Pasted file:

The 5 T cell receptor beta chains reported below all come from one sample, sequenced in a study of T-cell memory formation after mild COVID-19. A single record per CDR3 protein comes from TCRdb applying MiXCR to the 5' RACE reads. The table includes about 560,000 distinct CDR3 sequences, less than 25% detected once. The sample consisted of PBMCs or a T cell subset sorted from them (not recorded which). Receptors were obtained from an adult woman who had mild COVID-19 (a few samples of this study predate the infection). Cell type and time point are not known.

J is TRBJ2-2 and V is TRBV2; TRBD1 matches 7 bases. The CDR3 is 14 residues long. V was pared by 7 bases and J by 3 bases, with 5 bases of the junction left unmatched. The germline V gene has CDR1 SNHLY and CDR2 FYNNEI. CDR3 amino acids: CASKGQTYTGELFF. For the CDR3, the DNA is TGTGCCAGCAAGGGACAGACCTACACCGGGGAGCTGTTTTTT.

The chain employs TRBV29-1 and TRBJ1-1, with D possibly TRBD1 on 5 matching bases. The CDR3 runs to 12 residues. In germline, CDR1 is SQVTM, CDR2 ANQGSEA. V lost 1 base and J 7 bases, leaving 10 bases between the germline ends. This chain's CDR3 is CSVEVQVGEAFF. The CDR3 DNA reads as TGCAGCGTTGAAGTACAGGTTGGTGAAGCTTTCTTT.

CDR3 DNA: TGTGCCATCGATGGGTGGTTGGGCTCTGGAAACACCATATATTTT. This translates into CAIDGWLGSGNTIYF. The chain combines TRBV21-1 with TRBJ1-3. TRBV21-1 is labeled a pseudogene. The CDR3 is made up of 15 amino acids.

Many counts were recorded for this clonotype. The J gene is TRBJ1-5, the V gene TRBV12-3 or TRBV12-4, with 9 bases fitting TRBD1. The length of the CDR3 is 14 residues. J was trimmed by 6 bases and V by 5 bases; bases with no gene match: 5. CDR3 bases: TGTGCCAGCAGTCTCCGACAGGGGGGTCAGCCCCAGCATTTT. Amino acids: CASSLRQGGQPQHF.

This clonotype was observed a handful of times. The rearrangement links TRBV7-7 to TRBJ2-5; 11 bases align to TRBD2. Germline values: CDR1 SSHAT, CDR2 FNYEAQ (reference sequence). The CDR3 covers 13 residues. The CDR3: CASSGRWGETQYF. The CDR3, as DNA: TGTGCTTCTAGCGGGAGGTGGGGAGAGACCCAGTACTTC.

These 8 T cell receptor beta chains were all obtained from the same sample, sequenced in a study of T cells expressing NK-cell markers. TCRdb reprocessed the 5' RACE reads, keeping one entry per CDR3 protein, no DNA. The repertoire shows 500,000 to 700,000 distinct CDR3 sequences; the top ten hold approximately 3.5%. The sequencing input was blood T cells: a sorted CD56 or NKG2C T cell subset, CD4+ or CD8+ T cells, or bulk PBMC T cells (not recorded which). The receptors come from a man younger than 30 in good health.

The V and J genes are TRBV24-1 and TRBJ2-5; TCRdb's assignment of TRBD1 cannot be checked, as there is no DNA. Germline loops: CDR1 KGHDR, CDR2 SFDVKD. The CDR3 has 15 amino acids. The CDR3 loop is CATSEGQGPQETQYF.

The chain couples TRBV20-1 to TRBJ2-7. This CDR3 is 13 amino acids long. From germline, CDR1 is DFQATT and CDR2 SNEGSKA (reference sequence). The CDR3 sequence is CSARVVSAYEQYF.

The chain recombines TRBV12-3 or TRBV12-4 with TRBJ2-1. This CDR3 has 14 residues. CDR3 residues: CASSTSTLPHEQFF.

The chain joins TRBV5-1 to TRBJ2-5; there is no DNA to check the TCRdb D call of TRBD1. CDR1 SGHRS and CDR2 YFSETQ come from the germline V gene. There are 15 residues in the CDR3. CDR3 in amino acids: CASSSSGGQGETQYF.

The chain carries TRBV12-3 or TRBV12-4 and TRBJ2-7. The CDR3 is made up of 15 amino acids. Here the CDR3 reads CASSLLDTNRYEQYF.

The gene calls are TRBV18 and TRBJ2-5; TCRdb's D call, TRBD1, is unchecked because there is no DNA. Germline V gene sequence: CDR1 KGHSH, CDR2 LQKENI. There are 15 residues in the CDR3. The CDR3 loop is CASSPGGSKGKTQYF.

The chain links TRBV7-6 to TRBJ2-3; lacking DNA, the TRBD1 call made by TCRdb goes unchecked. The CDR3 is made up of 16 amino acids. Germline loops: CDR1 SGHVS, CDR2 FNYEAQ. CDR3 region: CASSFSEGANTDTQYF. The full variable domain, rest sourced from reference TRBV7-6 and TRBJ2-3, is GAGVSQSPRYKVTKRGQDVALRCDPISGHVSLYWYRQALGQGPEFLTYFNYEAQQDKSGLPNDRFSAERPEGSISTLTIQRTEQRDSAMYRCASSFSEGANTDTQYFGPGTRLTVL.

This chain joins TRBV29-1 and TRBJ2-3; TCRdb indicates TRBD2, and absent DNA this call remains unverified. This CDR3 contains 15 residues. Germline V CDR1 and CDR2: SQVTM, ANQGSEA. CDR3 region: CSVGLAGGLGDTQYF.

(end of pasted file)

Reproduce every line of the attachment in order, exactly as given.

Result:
The 5 T cell receptor beta chains reported below all come from one sample, sequenced in a study of T-cell memory formation after mild COVID-19. A single record per CDR3 protein comes from TCRdb applying MiXCR to the 5' RACE reads. The table includes about 560,000 distinct CDR3 sequences, less than 25% detected once. The sample consisted of PBMCs or a T cell subset sorted from them (not recorded which). Receptors were obtained from an adult woman who had mild COVID-19 (a few samples of this study predate the infection). Cell type and time point are not known.

J is TRBJ2-2 and V is TRBV2; TRBD1 matches 7 bases. The CDR3 is 14 residues long. V was pared by 7 bases and J by 3 bases, with 5 bases of the junction left unmatched. The germline V gene has CDR1 SNHLY and CDR2 FYNNEI. CDR3 amino acids: CASKGQTYTGELFF. For the CDR3, the DNA is TGTGCCAGCAAGGGACAGACCTACACCGGGGAGCTGTTTTTT.

The chain employs TRBV29-1 and TRBJ1-1, with D possibly TRBD1 on 5 matching bases. The CDR3 runs to 12 residues. In germline, CDR1 is SQVTM, CDR2 ANQGSEA. V lost 1 base and J 7 bases, leaving 10 bases between the germline ends. This chain's CDR3 is CSVEVQVGEAFF. The CDR3 DNA reads as TGCAGCGTTGAAGTACAGGTTGGTGAAGCTTTCTTT.

CDR3 DNA: TGTGCCATCGATGGGTGGTTGGGCTCTGGAAACACCATATATTTT. This translates into CAIDGWLGSGNTIYF. The chain combines TRBV21-1 with TRBJ1-3. TRBV21-1 is labeled a pseudogene. The CDR3 is made up of 15 amino acids.

Many counts were recorded for this clonotype. The J gene is TRBJ1-5, the V gene TRBV12-3 or TRBV12-4, with 9 bases fitting TRBD1. The length of the CDR3 is 14 residues. J was trimmed by 6 bases and V by 5 bases; bases with no gene match: 5. CDR3 bases: TGTGCCAGCAGTCTCCGACAGGGGGGTCAGCCCCAGCATTTT. Amino acids: CASSLRQGGQPQHF.

This clonotype was observed a handful of times. The rearrangement links TRBV7-7 to TRBJ2-5; 11 bases align to TRBD2. Germline values: CDR1 SSHAT, CDR2 FNYEAQ (reference sequence). The CDR3 covers 13 residues. The CDR3: CASSGRWGETQYF. The CDR3, as DNA: TGTGCTTCTAGCGGGAGGTGGGGAGAGACCCAGTACTTC.

These 8 T cell receptor beta chains were all obtained from the same sample, sequenced in a study of T cells expressing NK-cell markers. TCRdb reprocessed the 5' RACE reads, keeping one entry per CDR3 protein, no DNA. The repertoire shows 500,000 to 700,000 distinct CDR3 sequences; the top ten hold approximately 3.5%. The sequencing input was blood T cells: a sorted CD56 or NKG2C T cell subset, CD4+ or CD8+ T cells, or bulk PBMC T cells (not recorded which). The receptors come from a man younger than 30 in good health.

The V and J genes are TRBV24-1 and TRBJ2-5; TCRdb's assignment of TRBD1 cannot be checked, as there is no DNA. Germline loops: CDR1 KGHDR, CDR2 SFDVKD. The CDR3 has 15 amino acids. The CDR3 loop is CATSEGQGPQETQYF.

The chain couples TRBV20-1 to TRBJ2-7. This CDR3 is 13 amino acids long. From germline, CDR1 is DFQATT and CDR2 SNEGSKA (reference sequence). The CDR3 sequence is CSARVVSAYEQYF.

The chain recombines TRBV12-3 or TRBV12-4 with TRBJ2-1. This CDR3 has 14 residues. CDR3 residues: CASSTSTLPHEQFF.

The chain joins TRBV5-1 to TRBJ2-5; there is no DNA to check the TCRdb D call of TRBD1. CDR1 SGHRS and CDR2 YFSETQ come from the germline V gene. There are 15 residues in the CDR3. CDR3 in amino acids: CASSSSGGQGETQYF.

The chain carries TRBV12-3 or TRBV12-4 and TRBJ2-7. The CDR3 is made up of 15 amino acids. Here the CDR3 reads CASSLLDTNRYEQYF.

The gene calls are TRBV18 and TRBJ2-5; TCRdb's D call, TRBD1, is unchecked because there is no DNA. Germline V gene sequence: CDR1 KGHSH, CDR2 LQKENI. There are 15 residues in the CDR3. The CDR3 loop is CASSPGGSKGKTQYF.

The chain links TRBV7-6 to TRBJ2-3; lacking DNA, the TRBD1 call made by TCRdb goes unchecked. The CDR3 is made up of 16 amino acids. Germline loops: CDR1 SGHVS, CDR2 FNYEAQ. CDR3 region: CASSFSEGANTDTQYF. The full variable domain, rest sourced from reference TRBV7-6 and TRBJ2-3, is GAGVSQSPRYKVTKRGQDVALRCDPISGHVSLYWYRQALGQGPEFLTYFNYEAQQDKSGLPNDRFSAERPEGSISTLTIQRTEQRDSAMYRCASSFSEGANTDTQYFGPGTRLTVL.

This chain joins TRBV29-1 and TRBJ2-3; TCRdb indicates TRBD2, and absent DNA this call remains unverified. This CDR3 contains 15 residues. Germline V CDR1 and CDR2: SQVTM, ANQGSEA. CDR3 region: CSVGLAGGLGDTQYF.